Fosse’s direction is clear and focused only when the film’s anti-censorship theme comes to the fore. Lenny vibrates with pathos and intelligence – and at times even humor – whenever its antihero, whether in courtrooms or nightclubs, exposes the hypocrisy of mainstream American society (an equally valid point for societies elsewhere). In one instance, he talks about Zsa Zsa Gabor making loads of money for shows in Nevada, a state where teachers earn $6,000 a year. Now, that is obscene, he says. And who in their right mind could disagree?
Of course, many would also find Lenny Bruce’s expenditures on drugs obscene, especially when compared to the yearly $6,000 earned by Nevadan teachers. The Lenny filmmakers, however, opt to look the other way in that matter.
Censorship and social hypocrisy continue to walk hand in hand
Although some commentators have asserted that things in the United States have changed radically in the last 40 or 50 years – pointing out the release of Lenny itself as an example – much remains just as it was in Bruce’s day.
If Lenny Bruce – or fellow ’50s and ’60s rabble-rouser Allen Ginsberg – were to go on national radio or television to talk about the same old issues while using the same old four-letter words and/or the same old sexually graphic themes, they would still have the government and both the Traditional Family Values and the politically correct crowds on their tails.
At the beginning of the 21st century, while political leaders were lying about the imminent threat of (nonexistent) weapons of mass destruction, which resulted in war and hundreds of thousands of deaths, it was the nationally televised (near-)bare breasts of a pop singer that led to cries of obscenity from the guardians of American morality.
To paraphrase Lenny Bruce: You still can’t see bare breasts – let alone male genitalia – in most of the mainstream American media, including popular social media venues. If you do, there’ll be an uproar unless, of course, they’ve been maimed. Or at the very least thoroughly pixelated.
Posthumous pardon, wardrobe malfunction
 In December 2003, New York governor George Pataki pardoned Lenny Bruce for his 1964 obscenity conviction. It was the first posthumous pardon in New York state history – one that took place nearly four decades after Bruce’s death on Aug. 3, 1966, in Hollywood.
 Neil Diamond tested for the role of Lenny Bruce. The project was in gestation for years.
 Janet Jackson suffered an acute case of wardrobe malfunctioning while singing and dancing with Justin Timberlake at the 2004 Super Bowl. Besides lawsuit threats by those who find a woman’s bare breasts obscene, the Federal Communications Commission (FCC) fined CBS a record $550,000. The network appealed and the fine was ultimately voided in 2011.
Dir.: Bob Fosse.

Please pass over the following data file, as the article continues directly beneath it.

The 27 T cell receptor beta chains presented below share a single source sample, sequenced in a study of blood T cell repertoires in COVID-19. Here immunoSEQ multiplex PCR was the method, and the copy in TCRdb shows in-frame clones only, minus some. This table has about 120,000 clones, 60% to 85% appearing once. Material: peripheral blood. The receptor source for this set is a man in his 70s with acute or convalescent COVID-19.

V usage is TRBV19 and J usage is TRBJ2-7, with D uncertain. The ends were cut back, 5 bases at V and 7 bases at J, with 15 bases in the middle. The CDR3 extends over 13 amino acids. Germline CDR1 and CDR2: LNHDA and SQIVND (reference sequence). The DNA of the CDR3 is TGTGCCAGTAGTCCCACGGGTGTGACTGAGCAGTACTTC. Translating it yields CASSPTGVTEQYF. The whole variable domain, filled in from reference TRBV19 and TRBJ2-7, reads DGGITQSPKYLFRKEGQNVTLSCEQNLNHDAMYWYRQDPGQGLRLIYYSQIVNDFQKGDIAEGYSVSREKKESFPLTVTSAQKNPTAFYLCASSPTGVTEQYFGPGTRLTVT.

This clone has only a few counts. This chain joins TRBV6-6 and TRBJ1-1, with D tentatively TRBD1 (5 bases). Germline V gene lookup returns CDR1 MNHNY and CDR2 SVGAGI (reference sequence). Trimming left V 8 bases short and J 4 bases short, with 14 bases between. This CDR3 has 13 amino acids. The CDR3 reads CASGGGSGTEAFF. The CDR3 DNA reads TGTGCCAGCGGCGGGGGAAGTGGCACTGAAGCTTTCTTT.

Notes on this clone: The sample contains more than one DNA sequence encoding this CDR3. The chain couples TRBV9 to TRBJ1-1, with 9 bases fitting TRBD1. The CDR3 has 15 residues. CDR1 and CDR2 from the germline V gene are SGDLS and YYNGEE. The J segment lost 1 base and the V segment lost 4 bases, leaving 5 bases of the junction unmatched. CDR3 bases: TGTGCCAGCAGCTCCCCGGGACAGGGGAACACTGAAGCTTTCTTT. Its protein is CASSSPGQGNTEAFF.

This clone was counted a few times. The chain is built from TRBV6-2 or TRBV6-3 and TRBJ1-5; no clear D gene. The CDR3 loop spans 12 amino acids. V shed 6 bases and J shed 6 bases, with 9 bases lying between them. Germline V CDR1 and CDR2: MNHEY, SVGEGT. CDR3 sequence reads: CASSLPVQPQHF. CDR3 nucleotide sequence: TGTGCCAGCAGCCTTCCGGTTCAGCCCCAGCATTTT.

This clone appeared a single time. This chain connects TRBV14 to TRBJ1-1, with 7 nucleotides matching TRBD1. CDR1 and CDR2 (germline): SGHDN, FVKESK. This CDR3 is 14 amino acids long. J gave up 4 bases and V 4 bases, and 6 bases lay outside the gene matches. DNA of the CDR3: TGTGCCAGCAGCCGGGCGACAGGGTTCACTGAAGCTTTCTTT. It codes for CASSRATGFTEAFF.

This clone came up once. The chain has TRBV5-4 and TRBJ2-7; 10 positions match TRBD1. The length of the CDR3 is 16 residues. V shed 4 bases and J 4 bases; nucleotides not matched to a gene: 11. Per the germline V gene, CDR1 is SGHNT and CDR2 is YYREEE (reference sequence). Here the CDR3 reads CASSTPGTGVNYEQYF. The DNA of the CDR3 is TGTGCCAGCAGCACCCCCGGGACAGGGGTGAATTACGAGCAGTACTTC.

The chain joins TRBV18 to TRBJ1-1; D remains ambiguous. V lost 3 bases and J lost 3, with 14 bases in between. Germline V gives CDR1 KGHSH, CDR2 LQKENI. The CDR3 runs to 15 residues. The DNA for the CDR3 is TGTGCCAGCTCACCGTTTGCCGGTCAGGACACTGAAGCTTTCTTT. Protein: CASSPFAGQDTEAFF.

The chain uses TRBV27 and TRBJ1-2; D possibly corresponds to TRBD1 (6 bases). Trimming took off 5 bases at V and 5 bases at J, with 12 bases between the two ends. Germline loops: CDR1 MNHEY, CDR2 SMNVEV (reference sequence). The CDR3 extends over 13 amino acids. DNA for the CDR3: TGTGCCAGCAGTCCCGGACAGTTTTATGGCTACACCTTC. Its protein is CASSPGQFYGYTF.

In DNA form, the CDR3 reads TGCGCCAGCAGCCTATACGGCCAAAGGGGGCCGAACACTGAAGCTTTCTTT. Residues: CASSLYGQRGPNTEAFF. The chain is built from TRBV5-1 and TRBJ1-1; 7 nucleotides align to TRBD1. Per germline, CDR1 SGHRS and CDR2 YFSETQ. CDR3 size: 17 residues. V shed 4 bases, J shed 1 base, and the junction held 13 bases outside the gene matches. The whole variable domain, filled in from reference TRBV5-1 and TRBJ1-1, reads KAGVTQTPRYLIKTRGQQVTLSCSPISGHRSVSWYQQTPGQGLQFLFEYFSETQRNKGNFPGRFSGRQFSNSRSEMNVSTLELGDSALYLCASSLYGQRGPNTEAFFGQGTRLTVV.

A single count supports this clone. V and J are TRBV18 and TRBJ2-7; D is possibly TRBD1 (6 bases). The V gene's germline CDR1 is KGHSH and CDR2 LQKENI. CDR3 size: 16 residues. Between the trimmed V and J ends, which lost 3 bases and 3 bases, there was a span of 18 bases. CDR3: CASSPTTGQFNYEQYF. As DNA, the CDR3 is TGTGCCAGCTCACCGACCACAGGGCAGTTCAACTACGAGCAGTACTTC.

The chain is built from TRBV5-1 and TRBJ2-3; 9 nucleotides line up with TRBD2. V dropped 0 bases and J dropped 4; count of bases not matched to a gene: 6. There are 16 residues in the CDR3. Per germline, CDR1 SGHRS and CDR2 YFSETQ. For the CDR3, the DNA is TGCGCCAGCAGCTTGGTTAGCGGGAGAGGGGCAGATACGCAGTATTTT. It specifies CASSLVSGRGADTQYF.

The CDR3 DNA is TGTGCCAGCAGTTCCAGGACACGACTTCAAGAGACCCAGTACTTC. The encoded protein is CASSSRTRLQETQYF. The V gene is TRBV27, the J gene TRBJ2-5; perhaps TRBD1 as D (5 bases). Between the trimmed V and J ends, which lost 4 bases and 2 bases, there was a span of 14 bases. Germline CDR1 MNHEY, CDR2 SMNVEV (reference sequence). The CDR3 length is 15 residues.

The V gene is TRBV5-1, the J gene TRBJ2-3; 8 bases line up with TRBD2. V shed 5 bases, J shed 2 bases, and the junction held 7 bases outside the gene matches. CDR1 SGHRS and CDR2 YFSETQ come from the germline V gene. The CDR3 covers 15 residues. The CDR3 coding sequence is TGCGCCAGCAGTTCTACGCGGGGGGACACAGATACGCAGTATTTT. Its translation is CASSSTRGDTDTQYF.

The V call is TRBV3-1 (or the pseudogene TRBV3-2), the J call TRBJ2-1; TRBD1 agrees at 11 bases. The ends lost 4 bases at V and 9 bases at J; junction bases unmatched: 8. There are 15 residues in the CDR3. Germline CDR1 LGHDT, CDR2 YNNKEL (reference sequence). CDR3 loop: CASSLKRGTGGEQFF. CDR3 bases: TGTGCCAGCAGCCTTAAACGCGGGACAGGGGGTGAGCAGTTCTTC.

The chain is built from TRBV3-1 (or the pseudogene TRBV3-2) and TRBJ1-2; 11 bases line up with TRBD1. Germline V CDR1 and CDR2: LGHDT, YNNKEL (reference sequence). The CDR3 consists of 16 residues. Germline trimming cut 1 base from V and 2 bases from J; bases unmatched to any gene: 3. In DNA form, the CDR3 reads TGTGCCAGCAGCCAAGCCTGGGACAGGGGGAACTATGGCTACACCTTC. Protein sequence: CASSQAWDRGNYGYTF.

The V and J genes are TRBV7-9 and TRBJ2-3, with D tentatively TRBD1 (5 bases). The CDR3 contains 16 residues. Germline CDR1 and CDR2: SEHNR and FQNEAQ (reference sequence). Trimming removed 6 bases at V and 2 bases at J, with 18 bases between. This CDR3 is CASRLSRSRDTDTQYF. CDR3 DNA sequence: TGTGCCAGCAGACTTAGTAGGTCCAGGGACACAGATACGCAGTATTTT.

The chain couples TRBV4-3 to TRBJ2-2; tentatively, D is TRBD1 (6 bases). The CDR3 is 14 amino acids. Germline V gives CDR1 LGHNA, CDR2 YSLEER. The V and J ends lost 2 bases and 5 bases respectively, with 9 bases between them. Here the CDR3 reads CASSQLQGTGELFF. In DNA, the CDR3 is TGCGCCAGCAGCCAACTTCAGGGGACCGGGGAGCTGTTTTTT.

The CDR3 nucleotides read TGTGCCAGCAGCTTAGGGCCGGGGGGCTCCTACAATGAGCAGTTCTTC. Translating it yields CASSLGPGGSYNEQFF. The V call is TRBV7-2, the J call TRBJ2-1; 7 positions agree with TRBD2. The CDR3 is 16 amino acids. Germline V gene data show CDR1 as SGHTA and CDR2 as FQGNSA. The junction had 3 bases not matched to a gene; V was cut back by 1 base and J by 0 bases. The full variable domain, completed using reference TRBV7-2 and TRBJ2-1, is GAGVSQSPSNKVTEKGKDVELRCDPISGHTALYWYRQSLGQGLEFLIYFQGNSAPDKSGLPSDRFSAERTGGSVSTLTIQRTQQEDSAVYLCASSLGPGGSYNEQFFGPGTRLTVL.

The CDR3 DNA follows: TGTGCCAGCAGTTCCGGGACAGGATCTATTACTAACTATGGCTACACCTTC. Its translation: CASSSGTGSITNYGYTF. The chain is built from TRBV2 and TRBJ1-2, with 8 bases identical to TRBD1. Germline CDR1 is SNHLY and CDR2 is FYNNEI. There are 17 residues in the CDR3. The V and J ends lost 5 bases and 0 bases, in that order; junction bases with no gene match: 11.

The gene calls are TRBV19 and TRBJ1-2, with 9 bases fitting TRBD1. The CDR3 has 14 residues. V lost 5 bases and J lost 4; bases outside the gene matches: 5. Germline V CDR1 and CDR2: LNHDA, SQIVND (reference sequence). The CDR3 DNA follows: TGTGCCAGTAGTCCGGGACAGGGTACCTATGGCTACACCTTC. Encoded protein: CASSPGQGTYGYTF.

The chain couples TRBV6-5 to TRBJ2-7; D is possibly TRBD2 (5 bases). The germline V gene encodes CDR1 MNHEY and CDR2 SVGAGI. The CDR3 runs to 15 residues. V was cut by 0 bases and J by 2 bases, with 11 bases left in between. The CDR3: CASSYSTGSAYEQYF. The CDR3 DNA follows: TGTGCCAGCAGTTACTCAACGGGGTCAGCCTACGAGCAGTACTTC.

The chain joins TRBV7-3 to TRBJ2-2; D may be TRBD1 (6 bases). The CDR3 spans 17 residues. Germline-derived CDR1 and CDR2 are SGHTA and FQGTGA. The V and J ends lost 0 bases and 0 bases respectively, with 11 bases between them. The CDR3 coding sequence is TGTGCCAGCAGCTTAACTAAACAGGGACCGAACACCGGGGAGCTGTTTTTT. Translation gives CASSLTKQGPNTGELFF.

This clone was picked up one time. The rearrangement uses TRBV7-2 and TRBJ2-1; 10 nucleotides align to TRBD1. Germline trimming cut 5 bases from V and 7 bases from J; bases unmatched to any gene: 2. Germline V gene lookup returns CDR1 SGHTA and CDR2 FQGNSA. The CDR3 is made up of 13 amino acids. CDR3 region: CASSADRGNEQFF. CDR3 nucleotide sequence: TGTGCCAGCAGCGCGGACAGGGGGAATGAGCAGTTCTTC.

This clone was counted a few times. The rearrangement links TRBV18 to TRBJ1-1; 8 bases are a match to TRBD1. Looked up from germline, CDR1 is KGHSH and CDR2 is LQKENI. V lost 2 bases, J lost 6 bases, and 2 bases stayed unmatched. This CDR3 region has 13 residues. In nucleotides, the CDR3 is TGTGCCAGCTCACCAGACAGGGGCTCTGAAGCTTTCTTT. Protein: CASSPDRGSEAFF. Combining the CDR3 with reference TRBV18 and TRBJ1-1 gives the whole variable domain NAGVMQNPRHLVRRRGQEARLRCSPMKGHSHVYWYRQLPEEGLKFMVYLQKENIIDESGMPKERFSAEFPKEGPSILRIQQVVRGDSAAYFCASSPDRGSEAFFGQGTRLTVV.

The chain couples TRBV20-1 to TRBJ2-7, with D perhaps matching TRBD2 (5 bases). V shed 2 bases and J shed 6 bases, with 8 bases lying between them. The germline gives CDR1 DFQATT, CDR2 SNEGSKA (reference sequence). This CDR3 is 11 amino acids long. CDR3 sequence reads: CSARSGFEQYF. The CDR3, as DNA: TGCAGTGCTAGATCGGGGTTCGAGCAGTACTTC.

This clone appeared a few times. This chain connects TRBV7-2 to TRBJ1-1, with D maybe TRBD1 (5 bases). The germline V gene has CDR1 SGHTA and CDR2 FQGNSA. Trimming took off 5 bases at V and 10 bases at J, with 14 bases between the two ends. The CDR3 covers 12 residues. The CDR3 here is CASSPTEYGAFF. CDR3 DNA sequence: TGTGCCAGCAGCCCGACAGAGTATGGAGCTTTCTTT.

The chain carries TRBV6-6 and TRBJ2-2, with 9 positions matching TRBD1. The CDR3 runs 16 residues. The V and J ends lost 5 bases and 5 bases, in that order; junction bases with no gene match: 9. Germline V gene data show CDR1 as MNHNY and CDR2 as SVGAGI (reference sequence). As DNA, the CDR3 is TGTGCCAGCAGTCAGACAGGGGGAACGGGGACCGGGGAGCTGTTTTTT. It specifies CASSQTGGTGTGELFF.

Scr.: Julian Barry; from his own play.
Cast: Dustin Hoffman. Valerie Perrine. Jan Miner. Stanley Beck. Gary Morton. Rashel Novikoff. Guy Rennie. Bob Fosse (voice only).
Lenny Bruce movies
Besides Dustin Hoffman, Lenny Bruce was played by Bernie Travis in Herbert S. Altman’s little-seen 1970 biopic Dirtymouth.
As found on the IMDb, Bruce also wrote and acted in a handful of low-to-no-budget movies in the ’50s:
- The Leather Jacket (1955, short).
Cast: Lenny Bruce. Sally Marr.
- The Rocket Man (1954, screenwriter only).
Dir.: Oscar Rudolph. Cast: Charles Coburn (1943 Best Supporting Actor Oscar winner for George Stevens’ The More the Merrier). Spring Byington (1938 Best Supporting Actress Oscar nominee for Frank Capra’s You Can’t Take It with You). Anne Francis (Forbidden Planet). John Agar (John Ford’s Fort Apache). George Winslow. Stanley Clements. Beverly Garland. Emory Parnell. Don Haggerty.
- Dream Follies (1954).
Dir.: Phil Tucker. Cast: Deenah Prince. Stacy Farrell. Jean Carroll. Rusty Amber. Lenny Bruce (uncredited).
- Dance Hall Racket (1953).
Dir.: Phil Tucker. Cast: Timothy Farrell. Lenny Bruce. Honey Harlow. Bernie Jones. Sally Marr.
Allen Ginsberg movies
Curiously, Allen Ginsberg has been a much more popular movie character than Lenny Bruce. Ginsberg portrayals on film include:
- Kill Your Darlings (2013). Daniel Radcliffe.
Dir.: John Krokidas.
Cast: Dane DeHaan. Michael C. Hall. Jack Huston. Ben Foster. David Cross. Jennifer Jason Leigh. Elizabeth Olsen. John Cullum. David Rasche. Michael Cavadias. Kyra Sedgwick. Kevyn Settle. Zach Appelman.
- On the Road (2012). Tom Sturridge (as the character Carlo Marx).
Dir.: Walter Salles.
Cast: Garrett Hedlund. Sam Riley. Kristen Stewart. Amy Adams. Kirsten Dunst. Elisabeth Moss. Alice Braga. Viggo Mortensen. Danny Morgan. Terrence Howard. Steve Buscemi. Leif Anderson. Michael Sarrazin.
- Howl (2010). James Franco.
Dir.: Rob Epstein. Jeffrey Friedman.
Cast: Todd Rotondi. Jon Prescott. Aaron Tveit. David Strathairn. Jon Hamm. Andrew Rogers. Bob Balaban. Mary-Louise Parker. Treat Williams. Alessandro Nivola. Jeff Daniels.
- I’m Not There (2007). David Cross.
Dir.: Todd Haynes.
Cast: Cate Blanchett. Ben Whishaw. Christian Bale. Richard Gere. Marcus Carl Franklin. Heath Ledger. Kris Kristofferson (voice). Don Francks. Julianne Moore. Charlotte Gainsbourg. Peter Friedman. Bruce Greenwood.
- Chicago 10 (2007). Hank Azaria (voice).
Dir.: Brett Morgen.
Voice Cast: Dylan Baker. Nick Nolte. Mark Ruffalo. Roy Scheider. Liev Schreiber. Jeffrey Wright. Amy Ryan. James Urbaniak. Catherine Curtin. Ebon Moss-Bachrach.
Lenny cast info via the IMDb.
Valerie Perrine and Dustin Hoffman Lenny movie images: United Artists.